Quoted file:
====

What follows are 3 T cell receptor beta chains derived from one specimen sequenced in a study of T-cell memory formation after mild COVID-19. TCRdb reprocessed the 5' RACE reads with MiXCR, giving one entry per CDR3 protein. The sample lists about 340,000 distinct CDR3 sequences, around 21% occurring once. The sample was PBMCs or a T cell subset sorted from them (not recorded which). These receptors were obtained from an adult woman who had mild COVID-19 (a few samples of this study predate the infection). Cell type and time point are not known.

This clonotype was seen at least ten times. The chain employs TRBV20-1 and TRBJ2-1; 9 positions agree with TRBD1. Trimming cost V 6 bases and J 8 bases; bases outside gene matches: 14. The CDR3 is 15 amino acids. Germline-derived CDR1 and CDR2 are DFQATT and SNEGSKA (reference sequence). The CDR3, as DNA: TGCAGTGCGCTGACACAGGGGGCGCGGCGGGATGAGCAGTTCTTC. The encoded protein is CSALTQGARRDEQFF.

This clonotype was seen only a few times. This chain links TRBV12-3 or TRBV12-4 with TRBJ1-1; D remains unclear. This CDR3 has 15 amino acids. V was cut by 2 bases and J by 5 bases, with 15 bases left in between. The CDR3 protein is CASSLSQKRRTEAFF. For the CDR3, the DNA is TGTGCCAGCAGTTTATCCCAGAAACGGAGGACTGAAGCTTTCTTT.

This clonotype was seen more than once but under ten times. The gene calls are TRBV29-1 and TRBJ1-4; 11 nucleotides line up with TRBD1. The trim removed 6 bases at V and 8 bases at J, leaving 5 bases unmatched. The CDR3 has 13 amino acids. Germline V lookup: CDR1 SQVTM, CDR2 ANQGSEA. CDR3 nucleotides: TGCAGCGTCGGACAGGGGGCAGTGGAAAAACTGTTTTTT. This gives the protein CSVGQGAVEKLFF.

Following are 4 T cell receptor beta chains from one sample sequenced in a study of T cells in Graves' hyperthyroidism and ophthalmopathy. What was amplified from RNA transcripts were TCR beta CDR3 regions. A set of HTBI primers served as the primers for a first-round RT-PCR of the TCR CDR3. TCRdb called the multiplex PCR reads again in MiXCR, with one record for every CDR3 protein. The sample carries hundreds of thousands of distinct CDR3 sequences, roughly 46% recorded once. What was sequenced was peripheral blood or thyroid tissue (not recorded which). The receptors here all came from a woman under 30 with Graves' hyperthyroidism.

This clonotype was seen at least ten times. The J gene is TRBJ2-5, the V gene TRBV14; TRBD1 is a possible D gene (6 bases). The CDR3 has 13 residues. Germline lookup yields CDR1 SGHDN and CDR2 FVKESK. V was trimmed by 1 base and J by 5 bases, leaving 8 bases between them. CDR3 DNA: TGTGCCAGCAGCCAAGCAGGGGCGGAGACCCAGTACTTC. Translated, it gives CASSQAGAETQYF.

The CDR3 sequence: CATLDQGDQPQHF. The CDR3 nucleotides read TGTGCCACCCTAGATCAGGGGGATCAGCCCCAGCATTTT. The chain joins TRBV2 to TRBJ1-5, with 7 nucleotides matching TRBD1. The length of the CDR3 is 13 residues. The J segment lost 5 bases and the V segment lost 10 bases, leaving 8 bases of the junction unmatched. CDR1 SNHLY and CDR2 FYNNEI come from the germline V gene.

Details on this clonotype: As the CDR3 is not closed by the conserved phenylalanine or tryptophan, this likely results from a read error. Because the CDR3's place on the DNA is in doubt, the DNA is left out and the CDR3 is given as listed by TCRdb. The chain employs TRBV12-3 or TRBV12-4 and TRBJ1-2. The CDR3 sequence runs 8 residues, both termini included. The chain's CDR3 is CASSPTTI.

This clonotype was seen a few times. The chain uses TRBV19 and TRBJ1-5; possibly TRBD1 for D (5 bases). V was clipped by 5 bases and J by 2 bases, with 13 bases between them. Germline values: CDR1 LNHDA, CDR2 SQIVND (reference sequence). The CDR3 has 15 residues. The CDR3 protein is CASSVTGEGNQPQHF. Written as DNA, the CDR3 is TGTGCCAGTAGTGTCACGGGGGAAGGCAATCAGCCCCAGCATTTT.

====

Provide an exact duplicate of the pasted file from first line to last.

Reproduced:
What follows are 3 T cell receptor beta chains derived from one specimen sequenced in a study of T-cell memory formation after mild COVID-19. TCRdb reprocessed the 5' RACE reads with MiXCR, giving one entry per CDR3 protein. The sample lists about 340,000 distinct CDR3 sequences, around 21% occurring once. The sample was PBMCs or a T cell subset sorted from them (not recorded which). These receptors were obtained from an adult woman who had mild COVID-19 (a few samples of this study predate the infection). Cell type and time point are not known.

This clonotype was seen at least ten times. The chain employs TRBV20-1 and TRBJ2-1; 9 positions agree with TRBD1. Trimming cost V 6 bases and J 8 bases; bases outside gene matches: 14. The CDR3 is 15 amino acids. Germline-derived CDR1 and CDR2 are DFQATT and SNEGSKA (reference sequence). The CDR3, as DNA: TGCAGTGCGCTGACACAGGGGGCGCGGCGGGATGAGCAGTTCTTC. The encoded protein is CSALTQGARRDEQFF.

This clonotype was seen only a few times. This chain links TRBV12-3 or TRBV12-4 with TRBJ1-1; D remains unclear. This CDR3 has 15 amino acids. V was cut by 2 bases and J by 5 bases, with 15 bases left in between. The CDR3 protein is CASSLSQKRRTEAFF. For the CDR3, the DNA is TGTGCCAGCAGTTTATCCCAGAAACGGAGGACTGAAGCTTTCTTT.

This clonotype was seen more than once but under ten times. The gene calls are TRBV29-1 and TRBJ1-4; 11 nucleotides line up with TRBD1. The trim removed 6 bases at V and 8 bases at J, leaving 5 bases unmatched. The CDR3 has 13 amino acids. Germline V lookup: CDR1 SQVTM, CDR2 ANQGSEA. CDR3 nucleotides: TGCAGCGTCGGACAGGGGGCAGTGGAAAAACTGTTTTTT. This gives the protein CSVGQGAVEKLFF.

Following are 4 T cell receptor beta chains from one sample sequenced in a study of T cells in Graves' hyperthyroidism and ophthalmopathy. What was amplified from RNA transcripts were TCR beta CDR3 regions. A set of HTBI primers served as the primers for a first-round RT-PCR of the TCR CDR3. TCRdb called the multiplex PCR reads again in MiXCR, with one record for every CDR3 protein. The sample carries hundreds of thousands of distinct CDR3 sequences, roughly 46% recorded once. What was sequenced was peripheral blood or thyroid tissue (not recorded which). The receptors here all came from a woman under 30 with Graves' hyperthyroidism.

This clonotype was seen at least ten times. The J gene is TRBJ2-5, the V gene TRBV14; TRBD1 is a possible D gene (6 bases). The CDR3 has 13 residues. Germline lookup yields CDR1 SGHDN and CDR2 FVKESK. V was trimmed by 1 base and J by 5 bases, leaving 8 bases between them. CDR3 DNA: TGTGCCAGCAGCCAAGCAGGGGCGGAGACCCAGTACTTC. Translated, it gives CASSQAGAETQYF.

The CDR3 sequence: CATLDQGDQPQHF. The CDR3 nucleotides read TGTGCCACCCTAGATCAGGGGGATCAGCCCCAGCATTTT. The chain joins TRBV2 to TRBJ1-5, with 7 nucleotides matching TRBD1. The length of the CDR3 is 13 residues. The J segment lost 5 bases and the V segment lost 10 bases, leaving 8 bases of the junction unmatched. CDR1 SNHLY and CDR2 FYNNEI come from the germline V gene.

Details on this clonotype: As the CDR3 is not closed by the conserved phenylalanine or tryptophan, this likely results from a read error. Because the CDR3's place on the DNA is in doubt, the DNA is left out and the CDR3 is given as listed by TCRdb. The chain employs TRBV12-3 or TRBV12-4 and TRBJ1-2. The CDR3 sequence runs 8 residues, both termini included. The chain's CDR3 is CASSPTTI.

This clonotype was seen a few times. The chain uses TRBV19 and TRBJ1-5; possibly TRBD1 for D (5 bases). V was clipped by 5 bases and J by 2 bases, with 13 bases between them. Germline values: CDR1 LNHDA, CDR2 SQIVND (reference sequence). The CDR3 has 15 residues. The CDR3 protein is CASSVTGEGNQPQHF. Written as DNA, the CDR3 is TGTGCCAGTAGTGTCACGGGGGAAGGCAATCAGCCCCAGCATTTT.